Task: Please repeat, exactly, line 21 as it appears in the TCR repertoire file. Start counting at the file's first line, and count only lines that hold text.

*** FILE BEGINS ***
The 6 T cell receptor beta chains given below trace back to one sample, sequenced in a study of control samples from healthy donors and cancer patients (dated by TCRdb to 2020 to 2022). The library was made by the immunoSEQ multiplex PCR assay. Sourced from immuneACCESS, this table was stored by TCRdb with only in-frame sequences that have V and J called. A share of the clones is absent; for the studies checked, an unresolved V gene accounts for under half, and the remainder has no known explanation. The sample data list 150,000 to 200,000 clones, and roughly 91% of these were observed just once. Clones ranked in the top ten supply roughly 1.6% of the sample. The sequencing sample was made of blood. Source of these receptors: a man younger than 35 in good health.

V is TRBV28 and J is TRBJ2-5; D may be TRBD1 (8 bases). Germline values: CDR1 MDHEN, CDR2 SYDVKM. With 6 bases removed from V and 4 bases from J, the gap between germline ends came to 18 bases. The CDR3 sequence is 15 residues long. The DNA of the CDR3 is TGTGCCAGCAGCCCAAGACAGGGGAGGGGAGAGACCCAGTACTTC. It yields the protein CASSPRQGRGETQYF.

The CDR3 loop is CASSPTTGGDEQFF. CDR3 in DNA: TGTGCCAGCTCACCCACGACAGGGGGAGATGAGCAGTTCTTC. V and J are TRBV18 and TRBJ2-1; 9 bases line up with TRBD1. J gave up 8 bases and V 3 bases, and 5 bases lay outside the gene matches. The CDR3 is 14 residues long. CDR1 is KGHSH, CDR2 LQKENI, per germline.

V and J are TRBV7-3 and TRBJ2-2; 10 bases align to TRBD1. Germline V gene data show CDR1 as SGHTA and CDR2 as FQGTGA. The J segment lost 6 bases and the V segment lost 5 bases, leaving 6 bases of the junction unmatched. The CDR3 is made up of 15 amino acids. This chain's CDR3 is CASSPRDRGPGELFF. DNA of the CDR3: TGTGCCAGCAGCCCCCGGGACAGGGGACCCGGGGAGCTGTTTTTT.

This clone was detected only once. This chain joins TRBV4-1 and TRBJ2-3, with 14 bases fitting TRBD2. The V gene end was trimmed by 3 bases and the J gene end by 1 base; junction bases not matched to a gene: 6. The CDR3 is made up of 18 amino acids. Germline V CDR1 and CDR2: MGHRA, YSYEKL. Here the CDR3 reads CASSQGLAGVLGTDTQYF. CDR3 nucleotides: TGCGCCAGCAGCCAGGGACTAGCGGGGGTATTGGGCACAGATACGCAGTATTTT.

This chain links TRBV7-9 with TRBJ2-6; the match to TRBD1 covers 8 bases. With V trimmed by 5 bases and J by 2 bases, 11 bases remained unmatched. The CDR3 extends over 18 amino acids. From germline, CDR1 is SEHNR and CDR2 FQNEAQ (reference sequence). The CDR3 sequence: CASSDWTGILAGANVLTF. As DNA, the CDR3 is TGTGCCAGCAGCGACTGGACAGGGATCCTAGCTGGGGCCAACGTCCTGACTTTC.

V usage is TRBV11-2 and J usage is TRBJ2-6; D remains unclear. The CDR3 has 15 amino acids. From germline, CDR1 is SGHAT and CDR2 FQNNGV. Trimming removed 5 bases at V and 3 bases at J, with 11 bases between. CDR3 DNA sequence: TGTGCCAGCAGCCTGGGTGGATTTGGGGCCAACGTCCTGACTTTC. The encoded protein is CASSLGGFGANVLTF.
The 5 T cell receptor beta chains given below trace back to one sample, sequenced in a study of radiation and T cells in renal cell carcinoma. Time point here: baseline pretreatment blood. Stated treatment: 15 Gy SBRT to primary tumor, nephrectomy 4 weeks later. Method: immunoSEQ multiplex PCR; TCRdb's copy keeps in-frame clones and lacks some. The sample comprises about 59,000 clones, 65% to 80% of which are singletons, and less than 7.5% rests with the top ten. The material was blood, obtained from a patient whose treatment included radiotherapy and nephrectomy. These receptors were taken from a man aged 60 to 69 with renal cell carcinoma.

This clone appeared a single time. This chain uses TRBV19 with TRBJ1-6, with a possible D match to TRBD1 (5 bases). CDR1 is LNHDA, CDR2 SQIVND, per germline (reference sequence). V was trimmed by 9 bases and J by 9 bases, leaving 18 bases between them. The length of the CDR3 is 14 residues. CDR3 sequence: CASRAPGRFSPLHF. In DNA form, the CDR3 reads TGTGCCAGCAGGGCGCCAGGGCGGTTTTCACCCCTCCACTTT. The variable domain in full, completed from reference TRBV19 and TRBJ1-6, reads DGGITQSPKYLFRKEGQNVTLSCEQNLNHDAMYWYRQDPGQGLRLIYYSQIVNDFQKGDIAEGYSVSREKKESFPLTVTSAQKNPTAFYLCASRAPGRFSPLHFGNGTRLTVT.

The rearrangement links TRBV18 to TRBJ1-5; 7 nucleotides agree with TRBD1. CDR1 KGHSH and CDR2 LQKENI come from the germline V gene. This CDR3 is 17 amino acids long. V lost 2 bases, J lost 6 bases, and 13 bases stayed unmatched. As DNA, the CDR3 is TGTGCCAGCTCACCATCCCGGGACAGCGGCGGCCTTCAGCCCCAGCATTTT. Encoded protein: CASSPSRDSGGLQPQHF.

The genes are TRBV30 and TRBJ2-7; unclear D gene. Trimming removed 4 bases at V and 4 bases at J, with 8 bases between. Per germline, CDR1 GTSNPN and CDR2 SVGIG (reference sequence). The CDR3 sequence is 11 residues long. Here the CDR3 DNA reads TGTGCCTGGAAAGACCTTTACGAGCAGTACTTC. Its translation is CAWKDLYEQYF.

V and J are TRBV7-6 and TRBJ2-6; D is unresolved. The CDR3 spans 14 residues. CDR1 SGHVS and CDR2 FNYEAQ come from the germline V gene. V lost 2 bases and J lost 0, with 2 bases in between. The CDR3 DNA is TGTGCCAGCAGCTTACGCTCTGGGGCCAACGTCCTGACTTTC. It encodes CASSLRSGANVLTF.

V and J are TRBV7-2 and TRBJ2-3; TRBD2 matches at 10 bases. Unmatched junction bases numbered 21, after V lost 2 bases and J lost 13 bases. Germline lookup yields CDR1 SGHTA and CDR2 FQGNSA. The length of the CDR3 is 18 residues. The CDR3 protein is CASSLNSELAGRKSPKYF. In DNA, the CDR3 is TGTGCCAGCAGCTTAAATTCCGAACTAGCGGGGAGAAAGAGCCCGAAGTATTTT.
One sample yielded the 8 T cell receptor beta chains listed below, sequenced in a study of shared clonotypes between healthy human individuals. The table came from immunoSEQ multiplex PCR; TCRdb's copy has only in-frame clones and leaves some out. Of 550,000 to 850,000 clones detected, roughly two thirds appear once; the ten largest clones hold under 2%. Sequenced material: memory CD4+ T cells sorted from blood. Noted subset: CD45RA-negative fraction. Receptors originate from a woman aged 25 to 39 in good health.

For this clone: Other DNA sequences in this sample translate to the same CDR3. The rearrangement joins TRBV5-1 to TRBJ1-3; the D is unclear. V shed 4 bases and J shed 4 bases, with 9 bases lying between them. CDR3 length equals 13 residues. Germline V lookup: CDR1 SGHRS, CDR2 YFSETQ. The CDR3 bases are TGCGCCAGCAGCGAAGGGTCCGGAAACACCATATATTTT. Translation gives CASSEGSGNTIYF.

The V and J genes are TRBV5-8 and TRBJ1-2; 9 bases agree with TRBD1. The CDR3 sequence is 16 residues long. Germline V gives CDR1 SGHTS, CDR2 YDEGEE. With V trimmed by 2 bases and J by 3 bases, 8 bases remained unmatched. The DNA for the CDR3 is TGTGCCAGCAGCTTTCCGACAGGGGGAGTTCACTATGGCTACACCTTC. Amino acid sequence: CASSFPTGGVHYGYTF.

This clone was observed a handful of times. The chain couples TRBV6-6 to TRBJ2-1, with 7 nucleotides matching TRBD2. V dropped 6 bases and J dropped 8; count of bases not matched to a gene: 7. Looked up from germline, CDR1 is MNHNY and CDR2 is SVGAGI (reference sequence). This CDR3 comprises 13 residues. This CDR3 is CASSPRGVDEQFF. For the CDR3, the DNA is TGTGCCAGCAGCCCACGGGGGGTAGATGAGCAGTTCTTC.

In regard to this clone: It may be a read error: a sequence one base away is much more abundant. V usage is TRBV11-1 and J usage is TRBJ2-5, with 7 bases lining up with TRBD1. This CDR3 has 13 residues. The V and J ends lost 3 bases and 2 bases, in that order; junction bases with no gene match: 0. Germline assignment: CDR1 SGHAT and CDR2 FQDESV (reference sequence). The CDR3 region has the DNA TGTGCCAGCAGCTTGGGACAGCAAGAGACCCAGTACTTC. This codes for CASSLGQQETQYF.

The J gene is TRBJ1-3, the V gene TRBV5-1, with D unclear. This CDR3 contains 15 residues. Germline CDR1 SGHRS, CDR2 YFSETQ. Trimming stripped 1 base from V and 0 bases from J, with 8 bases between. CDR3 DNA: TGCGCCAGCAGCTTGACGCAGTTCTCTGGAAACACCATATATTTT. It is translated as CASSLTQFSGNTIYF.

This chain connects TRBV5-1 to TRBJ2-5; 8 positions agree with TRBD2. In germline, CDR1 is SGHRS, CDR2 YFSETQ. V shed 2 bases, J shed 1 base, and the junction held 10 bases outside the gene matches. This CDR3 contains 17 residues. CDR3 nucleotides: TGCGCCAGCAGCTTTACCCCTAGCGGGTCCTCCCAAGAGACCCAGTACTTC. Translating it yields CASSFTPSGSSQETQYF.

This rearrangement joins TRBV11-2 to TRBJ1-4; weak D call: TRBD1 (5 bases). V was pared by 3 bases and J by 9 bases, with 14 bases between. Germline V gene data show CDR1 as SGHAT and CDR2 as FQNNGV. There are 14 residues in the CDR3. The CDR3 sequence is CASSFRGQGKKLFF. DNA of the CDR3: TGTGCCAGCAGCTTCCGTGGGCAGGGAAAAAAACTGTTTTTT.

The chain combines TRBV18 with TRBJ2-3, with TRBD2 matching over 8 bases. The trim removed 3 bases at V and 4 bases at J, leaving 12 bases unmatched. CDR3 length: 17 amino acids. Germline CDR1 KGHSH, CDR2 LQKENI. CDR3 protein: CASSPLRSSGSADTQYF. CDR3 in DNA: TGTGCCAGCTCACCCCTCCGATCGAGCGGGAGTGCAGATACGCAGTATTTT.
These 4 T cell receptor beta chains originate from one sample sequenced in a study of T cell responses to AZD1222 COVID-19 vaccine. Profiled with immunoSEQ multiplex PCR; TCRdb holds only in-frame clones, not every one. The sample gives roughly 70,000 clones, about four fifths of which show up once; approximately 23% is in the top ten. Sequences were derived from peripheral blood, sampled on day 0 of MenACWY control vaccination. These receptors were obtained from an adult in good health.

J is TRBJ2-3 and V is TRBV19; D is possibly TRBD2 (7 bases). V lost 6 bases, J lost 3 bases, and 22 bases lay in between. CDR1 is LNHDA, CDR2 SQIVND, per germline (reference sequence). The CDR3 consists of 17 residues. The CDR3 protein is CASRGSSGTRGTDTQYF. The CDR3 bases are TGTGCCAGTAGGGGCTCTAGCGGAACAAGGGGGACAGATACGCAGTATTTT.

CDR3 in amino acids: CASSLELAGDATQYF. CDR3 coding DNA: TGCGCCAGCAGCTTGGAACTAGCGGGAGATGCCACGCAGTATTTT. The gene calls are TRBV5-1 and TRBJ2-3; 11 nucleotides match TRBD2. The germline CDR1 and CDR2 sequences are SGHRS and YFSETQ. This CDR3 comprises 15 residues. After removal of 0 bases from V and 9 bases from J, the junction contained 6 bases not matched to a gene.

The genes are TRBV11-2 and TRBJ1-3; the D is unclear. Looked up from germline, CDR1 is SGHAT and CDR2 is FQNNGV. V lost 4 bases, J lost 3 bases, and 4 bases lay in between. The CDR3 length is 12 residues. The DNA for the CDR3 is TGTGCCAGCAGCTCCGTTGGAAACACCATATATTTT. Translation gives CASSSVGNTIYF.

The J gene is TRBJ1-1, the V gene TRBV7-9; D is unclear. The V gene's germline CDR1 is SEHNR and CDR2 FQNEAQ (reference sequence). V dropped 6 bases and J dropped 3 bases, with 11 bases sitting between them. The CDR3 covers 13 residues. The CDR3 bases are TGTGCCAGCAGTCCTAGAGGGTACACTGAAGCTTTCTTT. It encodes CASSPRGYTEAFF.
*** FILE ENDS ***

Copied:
This rearrangement joins TRBV11-2 to TRBJ1-4; weak D call: TRBD1 (5 bases). V was pared by 3 bases and J by 9 bases, with 14 bases between. Germline V gene data show CDR1 as SGHAT and CDR2 as FQNNGV. There are 14 residues in the CDR3. The CDR3 sequence is CASSFRGQGKKLFF. DNA of the CDR3: TGTGCCAGCAGCTTCCGTGGGCAGGGAAAAAAACTGTTTTTT.